David Bowie

David Bowie, the artist and actor, died on January 11, 2016. While I would not categorize myself as a fan of any artist, I do admit that I felt some sadness when I learned of his death. I must also
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David Bowie, the artist and actor, died on January 11, 2016. While I would not categorize myself as a fan of any artist, I do admit that I felt some sadness when I learned of his death. I must also confess that I listened to several Bowie songs today. While Bowie’s art is clearly worthy of philosophical examination, I will instead focus on the philosophical subject of feeling for the death of a celebrity. I have written briefly about this in the past, on the occasion of the death of Michael Jackson. When Jackson died, many of his devoted fans were devastated by his death. The death of David Bowie has also caused a worldwide response, albeit of a somewhat different character. People, obviously enough, simply feel what they do. However, there is still the question of whether the feeling is appropriate or not. That is, whether it is morally virtuous to feel in such a way and to such a degree. This view is, of course, taken from Aristotle: virtue involves having the right sort of feeling,. . .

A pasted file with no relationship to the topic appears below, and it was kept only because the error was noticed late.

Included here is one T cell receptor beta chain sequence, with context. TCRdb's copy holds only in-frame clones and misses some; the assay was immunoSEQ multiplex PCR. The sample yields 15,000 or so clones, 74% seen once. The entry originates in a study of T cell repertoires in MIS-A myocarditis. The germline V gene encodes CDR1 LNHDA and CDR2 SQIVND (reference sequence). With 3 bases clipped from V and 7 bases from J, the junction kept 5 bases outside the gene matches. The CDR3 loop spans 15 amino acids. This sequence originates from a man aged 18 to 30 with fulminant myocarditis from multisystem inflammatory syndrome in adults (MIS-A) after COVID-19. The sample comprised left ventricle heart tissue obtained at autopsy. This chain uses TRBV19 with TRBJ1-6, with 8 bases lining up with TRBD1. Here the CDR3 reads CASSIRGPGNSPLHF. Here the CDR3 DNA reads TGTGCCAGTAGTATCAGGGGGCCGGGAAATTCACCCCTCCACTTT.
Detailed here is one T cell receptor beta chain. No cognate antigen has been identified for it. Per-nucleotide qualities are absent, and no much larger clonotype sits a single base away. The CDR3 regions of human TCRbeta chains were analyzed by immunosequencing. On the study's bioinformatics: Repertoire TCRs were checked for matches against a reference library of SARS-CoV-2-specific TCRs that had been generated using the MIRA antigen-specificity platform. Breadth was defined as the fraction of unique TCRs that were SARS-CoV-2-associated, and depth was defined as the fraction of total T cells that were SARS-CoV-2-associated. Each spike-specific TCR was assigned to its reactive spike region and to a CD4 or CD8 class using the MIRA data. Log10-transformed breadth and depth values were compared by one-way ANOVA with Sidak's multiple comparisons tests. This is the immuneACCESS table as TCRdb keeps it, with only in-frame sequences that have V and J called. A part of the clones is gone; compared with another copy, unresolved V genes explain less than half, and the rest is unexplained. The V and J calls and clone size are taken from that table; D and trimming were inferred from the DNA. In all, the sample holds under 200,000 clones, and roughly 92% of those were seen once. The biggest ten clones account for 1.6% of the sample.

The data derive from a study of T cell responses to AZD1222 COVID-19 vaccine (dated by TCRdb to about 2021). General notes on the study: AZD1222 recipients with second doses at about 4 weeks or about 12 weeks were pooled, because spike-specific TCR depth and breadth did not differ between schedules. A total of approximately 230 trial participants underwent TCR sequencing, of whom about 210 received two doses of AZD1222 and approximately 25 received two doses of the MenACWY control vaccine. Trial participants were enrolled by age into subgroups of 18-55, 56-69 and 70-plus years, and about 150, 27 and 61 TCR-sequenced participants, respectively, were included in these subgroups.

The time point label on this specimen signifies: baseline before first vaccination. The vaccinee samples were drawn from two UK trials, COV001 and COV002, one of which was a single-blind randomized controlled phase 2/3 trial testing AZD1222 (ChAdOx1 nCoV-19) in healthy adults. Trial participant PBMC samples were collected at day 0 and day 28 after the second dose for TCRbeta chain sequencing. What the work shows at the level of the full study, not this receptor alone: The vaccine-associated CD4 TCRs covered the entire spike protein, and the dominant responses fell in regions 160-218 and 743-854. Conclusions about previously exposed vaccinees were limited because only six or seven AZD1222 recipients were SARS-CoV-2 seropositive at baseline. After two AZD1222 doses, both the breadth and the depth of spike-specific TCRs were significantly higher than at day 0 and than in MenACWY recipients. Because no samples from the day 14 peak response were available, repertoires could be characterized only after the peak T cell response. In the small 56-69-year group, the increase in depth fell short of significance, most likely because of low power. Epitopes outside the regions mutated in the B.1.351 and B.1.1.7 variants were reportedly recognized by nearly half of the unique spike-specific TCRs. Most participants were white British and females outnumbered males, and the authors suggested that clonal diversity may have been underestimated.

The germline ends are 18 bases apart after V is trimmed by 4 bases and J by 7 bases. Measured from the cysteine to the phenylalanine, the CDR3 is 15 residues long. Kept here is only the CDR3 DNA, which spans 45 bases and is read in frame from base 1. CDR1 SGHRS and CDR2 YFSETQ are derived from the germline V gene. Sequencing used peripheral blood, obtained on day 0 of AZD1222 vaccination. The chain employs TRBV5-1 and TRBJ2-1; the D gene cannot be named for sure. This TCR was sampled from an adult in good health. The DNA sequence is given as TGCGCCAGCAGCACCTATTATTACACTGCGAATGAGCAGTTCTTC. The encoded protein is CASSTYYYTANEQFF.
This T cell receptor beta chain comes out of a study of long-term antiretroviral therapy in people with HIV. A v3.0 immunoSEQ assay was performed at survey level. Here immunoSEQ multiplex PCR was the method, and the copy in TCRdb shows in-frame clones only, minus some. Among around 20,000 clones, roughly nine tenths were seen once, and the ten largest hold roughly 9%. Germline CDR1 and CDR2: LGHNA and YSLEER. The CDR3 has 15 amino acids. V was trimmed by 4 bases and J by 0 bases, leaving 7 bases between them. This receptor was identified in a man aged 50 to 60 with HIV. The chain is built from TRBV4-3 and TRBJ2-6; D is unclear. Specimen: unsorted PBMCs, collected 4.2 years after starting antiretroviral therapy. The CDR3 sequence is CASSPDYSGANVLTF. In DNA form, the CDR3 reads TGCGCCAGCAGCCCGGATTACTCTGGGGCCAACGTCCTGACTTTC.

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News source: Talking Philosophy

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